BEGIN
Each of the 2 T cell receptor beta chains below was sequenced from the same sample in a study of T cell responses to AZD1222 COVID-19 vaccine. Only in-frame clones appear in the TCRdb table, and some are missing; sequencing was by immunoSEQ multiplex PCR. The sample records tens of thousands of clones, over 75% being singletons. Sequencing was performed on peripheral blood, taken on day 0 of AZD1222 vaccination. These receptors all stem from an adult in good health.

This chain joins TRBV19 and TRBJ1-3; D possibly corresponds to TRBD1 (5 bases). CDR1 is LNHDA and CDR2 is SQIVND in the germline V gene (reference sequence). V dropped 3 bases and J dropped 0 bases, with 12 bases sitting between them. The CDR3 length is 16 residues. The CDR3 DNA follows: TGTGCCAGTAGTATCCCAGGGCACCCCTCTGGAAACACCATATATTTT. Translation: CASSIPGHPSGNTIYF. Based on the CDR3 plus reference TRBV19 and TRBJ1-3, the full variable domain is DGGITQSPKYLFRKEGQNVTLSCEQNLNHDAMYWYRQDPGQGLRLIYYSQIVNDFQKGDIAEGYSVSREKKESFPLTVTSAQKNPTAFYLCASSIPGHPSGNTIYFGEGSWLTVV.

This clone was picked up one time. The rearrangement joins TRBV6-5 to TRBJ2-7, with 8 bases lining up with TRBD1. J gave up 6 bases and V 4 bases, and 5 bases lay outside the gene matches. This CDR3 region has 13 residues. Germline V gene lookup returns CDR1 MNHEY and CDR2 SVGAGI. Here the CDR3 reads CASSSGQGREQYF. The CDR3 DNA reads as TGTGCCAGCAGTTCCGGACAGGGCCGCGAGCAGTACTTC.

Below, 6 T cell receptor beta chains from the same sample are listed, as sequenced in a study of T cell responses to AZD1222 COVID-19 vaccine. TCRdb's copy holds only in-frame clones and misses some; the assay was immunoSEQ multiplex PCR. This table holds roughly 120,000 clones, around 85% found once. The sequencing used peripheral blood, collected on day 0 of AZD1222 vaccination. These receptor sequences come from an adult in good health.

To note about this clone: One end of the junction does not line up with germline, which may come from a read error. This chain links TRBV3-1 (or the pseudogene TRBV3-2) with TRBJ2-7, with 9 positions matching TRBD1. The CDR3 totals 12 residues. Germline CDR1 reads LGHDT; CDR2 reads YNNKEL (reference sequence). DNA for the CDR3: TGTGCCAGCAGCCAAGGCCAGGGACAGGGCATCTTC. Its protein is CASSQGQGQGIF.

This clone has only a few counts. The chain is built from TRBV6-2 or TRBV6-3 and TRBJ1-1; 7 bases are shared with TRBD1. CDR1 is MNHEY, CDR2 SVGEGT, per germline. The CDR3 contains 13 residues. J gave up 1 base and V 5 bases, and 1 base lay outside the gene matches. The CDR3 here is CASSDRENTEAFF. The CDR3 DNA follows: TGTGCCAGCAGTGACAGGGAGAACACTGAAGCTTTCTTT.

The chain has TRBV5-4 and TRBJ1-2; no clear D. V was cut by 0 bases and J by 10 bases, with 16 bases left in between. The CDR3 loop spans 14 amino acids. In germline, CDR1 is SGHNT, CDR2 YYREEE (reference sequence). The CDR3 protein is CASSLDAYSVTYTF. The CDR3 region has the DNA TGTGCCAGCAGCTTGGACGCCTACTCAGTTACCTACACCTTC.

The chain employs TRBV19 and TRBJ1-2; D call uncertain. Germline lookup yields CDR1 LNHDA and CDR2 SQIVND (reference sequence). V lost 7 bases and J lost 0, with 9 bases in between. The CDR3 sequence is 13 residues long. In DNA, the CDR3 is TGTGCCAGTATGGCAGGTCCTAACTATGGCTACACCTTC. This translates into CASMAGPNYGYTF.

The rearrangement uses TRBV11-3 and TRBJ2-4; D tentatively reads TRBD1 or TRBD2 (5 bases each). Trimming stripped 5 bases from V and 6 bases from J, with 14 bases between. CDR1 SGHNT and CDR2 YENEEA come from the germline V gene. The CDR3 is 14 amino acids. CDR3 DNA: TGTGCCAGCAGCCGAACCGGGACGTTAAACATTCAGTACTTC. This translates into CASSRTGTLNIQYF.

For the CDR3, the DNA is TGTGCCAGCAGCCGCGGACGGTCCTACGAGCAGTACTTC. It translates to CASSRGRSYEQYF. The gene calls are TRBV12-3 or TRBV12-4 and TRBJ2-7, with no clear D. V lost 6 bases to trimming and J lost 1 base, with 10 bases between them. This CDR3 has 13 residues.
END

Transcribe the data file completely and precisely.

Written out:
Each of the 2 T cell receptor beta chains below was sequenced from the same sample in a study of T cell responses to AZD1222 COVID-19 vaccine. Only in-frame clones appear in the TCRdb table, and some are missing; sequencing was by immunoSEQ multiplex PCR. The sample records tens of thousands of clones, over 75% being singletons. Sequencing was performed on peripheral blood, taken on day 0 of AZD1222 vaccination. These receptors all stem from an adult in good health.

This chain joins TRBV19 and TRBJ1-3; D possibly corresponds to TRBD1 (5 bases). CDR1 is LNHDA and CDR2 is SQIVND in the germline V gene (reference sequence). V dropped 3 bases and J dropped 0 bases, with 12 bases sitting between them. The CDR3 length is 16 residues. The CDR3 DNA follows: TGTGCCAGTAGTATCCCAGGGCACCCCTCTGGAAACACCATATATTTT. Translation: CASSIPGHPSGNTIYF. Based on the CDR3 plus reference TRBV19 and TRBJ1-3, the full variable domain is DGGITQSPKYLFRKEGQNVTLSCEQNLNHDAMYWYRQDPGQGLRLIYYSQIVNDFQKGDIAEGYSVSREKKESFPLTVTSAQKNPTAFYLCASSIPGHPSGNTIYFGEGSWLTVV.

This clone was picked up one time. The rearrangement joins TRBV6-5 to TRBJ2-7, with 8 bases lining up with TRBD1. J gave up 6 bases and V 4 bases, and 5 bases lay outside the gene matches. This CDR3 region has 13 residues. Germline V gene lookup returns CDR1 MNHEY and CDR2 SVGAGI. Here the CDR3 reads CASSSGQGREQYF. The CDR3 DNA reads as TGTGCCAGCAGTTCCGGACAGGGCCGCGAGCAGTACTTC.

Below, 6 T cell receptor beta chains from the same sample are listed, as sequenced in a study of T cell responses to AZD1222 COVID-19 vaccine. TCRdb's copy holds only in-frame clones and misses some; the assay was immunoSEQ multiplex PCR. This table holds roughly 120,000 clones, around 85% found once. The sequencing used peripheral blood, collected on day 0 of AZD1222 vaccination. These receptor sequences come from an adult in good health.

To note about this clone: One end of the junction does not line up with germline, which may come from a read error. This chain links TRBV3-1 (or the pseudogene TRBV3-2) with TRBJ2-7, with 9 positions matching TRBD1. The CDR3 totals 12 residues. Germline CDR1 reads LGHDT; CDR2 reads YNNKEL (reference sequence). DNA for the CDR3: TGTGCCAGCAGCCAAGGCCAGGGACAGGGCATCTTC. Its protein is CASSQGQGQGIF.

This clone has only a few counts. The chain is built from TRBV6-2 or TRBV6-3 and TRBJ1-1; 7 bases are shared with TRBD1. CDR1 is MNHEY, CDR2 SVGEGT, per germline. The CDR3 contains 13 residues. J gave up 1 base and V 5 bases, and 1 base lay outside the gene matches. The CDR3 here is CASSDRENTEAFF. The CDR3 DNA follows: TGTGCCAGCAGTGACAGGGAGAACACTGAAGCTTTCTTT.

The chain has TRBV5-4 and TRBJ1-2; no clear D. V was cut by 0 bases and J by 10 bases, with 16 bases left in between. The CDR3 loop spans 14 amino acids. In germline, CDR1 is SGHNT, CDR2 YYREEE (reference sequence). The CDR3 protein is CASSLDAYSVTYTF. The CDR3 region has the DNA TGTGCCAGCAGCTTGGACGCCTACTCAGTTACCTACACCTTC.

The chain employs TRBV19 and TRBJ1-2; D call uncertain. Germline lookup yields CDR1 LNHDA and CDR2 SQIVND (reference sequence). V lost 7 bases and J lost 0, with 9 bases in between. The CDR3 sequence is 13 residues long. In DNA, the CDR3 is TGTGCCAGTATGGCAGGTCCTAACTATGGCTACACCTTC. This translates into CASMAGPNYGYTF.

The rearrangement uses TRBV11-3 and TRBJ2-4; D tentatively reads TRBD1 or TRBD2 (5 bases each). Trimming stripped 5 bases from V and 6 bases from J, with 14 bases between. CDR1 SGHNT and CDR2 YENEEA come from the germline V gene. The CDR3 is 14 amino acids. CDR3 DNA: TGTGCCAGCAGCCGAACCGGGACGTTAAACATTCAGTACTTC. This translates into CASSRTGTLNIQYF.

For the CDR3, the DNA is TGTGCCAGCAGCCGCGGACGGTCCTACGAGCAGTACTTC. It translates to CASSRGRSYEQYF. The gene calls are TRBV12-3 or TRBV12-4 and TRBJ2-7, with no clear D. V lost 6 bases to trimming and J lost 1 base, with 10 bases between them. This CDR3 has 13 residues.